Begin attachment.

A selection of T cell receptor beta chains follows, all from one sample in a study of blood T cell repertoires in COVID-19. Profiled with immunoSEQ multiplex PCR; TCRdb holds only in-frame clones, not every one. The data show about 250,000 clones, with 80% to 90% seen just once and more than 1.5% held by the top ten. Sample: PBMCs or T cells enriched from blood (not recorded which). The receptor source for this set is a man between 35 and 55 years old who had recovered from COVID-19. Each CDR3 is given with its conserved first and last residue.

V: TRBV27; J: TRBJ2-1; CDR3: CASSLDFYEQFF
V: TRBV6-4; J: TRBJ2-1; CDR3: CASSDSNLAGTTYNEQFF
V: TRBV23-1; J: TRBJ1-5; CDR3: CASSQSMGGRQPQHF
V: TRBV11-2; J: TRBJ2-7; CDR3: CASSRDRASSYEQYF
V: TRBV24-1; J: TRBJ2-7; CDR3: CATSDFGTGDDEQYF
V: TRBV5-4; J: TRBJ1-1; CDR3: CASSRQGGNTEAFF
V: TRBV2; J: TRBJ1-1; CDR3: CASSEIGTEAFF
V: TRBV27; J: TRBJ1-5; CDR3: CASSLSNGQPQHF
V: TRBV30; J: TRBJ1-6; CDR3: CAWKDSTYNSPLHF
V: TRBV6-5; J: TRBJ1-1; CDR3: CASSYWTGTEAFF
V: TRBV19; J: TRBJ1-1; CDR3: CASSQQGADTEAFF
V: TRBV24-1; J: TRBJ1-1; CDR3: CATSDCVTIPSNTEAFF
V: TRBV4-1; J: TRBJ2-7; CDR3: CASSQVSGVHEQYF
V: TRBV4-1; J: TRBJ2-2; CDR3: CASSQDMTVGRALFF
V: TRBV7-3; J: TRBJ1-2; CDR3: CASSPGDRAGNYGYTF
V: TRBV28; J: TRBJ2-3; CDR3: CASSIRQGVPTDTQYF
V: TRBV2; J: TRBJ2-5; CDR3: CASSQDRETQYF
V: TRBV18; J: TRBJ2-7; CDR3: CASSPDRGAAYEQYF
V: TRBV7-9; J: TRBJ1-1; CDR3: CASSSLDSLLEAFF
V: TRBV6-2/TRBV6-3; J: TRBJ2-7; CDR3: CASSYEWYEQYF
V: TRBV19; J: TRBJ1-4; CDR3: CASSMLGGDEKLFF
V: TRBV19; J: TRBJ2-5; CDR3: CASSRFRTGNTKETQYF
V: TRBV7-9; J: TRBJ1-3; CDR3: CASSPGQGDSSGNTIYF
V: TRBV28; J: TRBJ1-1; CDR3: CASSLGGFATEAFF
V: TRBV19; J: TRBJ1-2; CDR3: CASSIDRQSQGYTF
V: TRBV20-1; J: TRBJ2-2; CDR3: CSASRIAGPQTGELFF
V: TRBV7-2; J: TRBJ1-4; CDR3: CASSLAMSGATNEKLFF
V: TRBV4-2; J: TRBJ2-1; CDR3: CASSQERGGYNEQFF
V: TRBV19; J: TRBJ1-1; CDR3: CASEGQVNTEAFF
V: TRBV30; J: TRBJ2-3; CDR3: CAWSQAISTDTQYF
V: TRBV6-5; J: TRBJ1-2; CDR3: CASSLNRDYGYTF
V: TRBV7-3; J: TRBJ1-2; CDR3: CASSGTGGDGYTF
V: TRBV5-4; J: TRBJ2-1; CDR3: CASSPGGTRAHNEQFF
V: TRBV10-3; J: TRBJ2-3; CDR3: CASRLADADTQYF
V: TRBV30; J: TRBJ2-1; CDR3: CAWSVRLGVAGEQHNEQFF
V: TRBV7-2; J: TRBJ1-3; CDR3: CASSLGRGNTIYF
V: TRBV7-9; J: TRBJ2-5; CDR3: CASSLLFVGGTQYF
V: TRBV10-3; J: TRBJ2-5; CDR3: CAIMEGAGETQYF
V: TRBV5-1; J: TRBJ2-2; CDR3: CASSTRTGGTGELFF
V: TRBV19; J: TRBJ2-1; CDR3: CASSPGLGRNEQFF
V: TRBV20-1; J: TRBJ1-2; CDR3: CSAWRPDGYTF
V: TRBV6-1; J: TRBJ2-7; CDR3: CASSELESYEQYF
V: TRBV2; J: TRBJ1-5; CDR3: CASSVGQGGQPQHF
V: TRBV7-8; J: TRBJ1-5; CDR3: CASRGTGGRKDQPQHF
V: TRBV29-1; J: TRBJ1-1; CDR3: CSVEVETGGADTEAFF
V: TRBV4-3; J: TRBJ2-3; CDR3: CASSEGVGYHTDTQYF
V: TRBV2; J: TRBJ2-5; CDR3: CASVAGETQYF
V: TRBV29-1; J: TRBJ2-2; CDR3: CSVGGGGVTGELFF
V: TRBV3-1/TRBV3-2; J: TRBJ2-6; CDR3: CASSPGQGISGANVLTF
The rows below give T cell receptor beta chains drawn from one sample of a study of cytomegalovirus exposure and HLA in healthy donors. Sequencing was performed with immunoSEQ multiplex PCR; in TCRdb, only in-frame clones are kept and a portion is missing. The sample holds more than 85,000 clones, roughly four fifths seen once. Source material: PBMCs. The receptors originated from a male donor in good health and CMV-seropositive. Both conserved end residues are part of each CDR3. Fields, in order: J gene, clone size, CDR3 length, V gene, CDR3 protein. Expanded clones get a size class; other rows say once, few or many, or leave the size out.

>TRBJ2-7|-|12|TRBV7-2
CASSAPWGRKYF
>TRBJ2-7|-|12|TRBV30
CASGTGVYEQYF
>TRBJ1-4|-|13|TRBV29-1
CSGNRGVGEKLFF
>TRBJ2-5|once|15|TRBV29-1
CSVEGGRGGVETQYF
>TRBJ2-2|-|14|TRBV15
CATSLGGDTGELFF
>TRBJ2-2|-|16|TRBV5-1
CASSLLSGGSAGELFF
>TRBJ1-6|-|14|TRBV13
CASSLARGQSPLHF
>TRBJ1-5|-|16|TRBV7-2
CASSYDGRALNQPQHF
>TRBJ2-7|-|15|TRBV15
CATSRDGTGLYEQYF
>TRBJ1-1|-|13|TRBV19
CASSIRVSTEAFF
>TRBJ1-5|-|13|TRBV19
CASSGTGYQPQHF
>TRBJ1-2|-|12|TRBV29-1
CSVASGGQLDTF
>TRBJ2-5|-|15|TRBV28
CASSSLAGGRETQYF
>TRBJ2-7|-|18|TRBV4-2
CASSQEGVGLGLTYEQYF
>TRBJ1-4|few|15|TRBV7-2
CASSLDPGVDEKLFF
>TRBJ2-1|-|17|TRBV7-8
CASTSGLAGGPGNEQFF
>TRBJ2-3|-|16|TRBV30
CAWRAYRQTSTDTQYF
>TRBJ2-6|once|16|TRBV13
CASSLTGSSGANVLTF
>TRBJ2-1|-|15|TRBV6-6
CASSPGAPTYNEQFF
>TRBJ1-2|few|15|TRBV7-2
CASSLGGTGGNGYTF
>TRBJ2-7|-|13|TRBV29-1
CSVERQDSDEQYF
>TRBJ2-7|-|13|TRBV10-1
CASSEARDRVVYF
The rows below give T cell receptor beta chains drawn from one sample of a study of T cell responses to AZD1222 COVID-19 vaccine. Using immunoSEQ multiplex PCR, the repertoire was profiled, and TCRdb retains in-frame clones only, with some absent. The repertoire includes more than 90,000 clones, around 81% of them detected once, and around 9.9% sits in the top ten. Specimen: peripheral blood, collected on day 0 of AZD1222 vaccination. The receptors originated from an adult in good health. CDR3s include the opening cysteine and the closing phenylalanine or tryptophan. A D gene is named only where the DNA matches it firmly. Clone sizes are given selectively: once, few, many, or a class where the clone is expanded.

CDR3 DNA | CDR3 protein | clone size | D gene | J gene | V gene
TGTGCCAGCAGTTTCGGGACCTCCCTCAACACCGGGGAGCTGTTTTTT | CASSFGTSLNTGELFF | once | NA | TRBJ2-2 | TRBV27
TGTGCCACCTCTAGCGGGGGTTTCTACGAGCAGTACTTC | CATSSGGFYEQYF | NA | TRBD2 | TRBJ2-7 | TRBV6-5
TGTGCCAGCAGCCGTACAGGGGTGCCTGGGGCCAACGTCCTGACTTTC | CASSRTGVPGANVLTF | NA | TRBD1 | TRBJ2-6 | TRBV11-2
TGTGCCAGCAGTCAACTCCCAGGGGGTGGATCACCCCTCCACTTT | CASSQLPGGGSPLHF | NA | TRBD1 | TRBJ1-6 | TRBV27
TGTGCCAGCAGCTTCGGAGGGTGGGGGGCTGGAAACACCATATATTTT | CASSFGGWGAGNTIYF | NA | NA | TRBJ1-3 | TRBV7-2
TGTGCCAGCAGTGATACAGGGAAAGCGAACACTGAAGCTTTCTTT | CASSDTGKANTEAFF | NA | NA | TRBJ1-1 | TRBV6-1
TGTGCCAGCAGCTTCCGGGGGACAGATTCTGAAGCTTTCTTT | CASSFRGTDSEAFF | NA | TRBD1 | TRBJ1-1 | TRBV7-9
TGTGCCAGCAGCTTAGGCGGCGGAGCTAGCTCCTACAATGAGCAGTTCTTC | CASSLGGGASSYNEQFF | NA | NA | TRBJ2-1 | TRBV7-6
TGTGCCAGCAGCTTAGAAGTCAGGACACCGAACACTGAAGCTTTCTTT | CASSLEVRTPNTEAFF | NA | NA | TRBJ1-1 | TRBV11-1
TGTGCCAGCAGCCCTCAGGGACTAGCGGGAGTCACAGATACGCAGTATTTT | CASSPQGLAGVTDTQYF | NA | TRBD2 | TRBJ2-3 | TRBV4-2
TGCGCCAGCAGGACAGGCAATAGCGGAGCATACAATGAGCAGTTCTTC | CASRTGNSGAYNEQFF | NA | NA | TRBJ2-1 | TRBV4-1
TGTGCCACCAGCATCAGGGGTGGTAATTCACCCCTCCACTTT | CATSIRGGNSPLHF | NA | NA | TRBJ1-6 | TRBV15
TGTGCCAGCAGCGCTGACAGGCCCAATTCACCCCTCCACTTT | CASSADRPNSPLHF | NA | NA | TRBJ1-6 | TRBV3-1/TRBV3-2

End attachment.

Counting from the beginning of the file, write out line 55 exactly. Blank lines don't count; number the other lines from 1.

CASGTGVYEQYF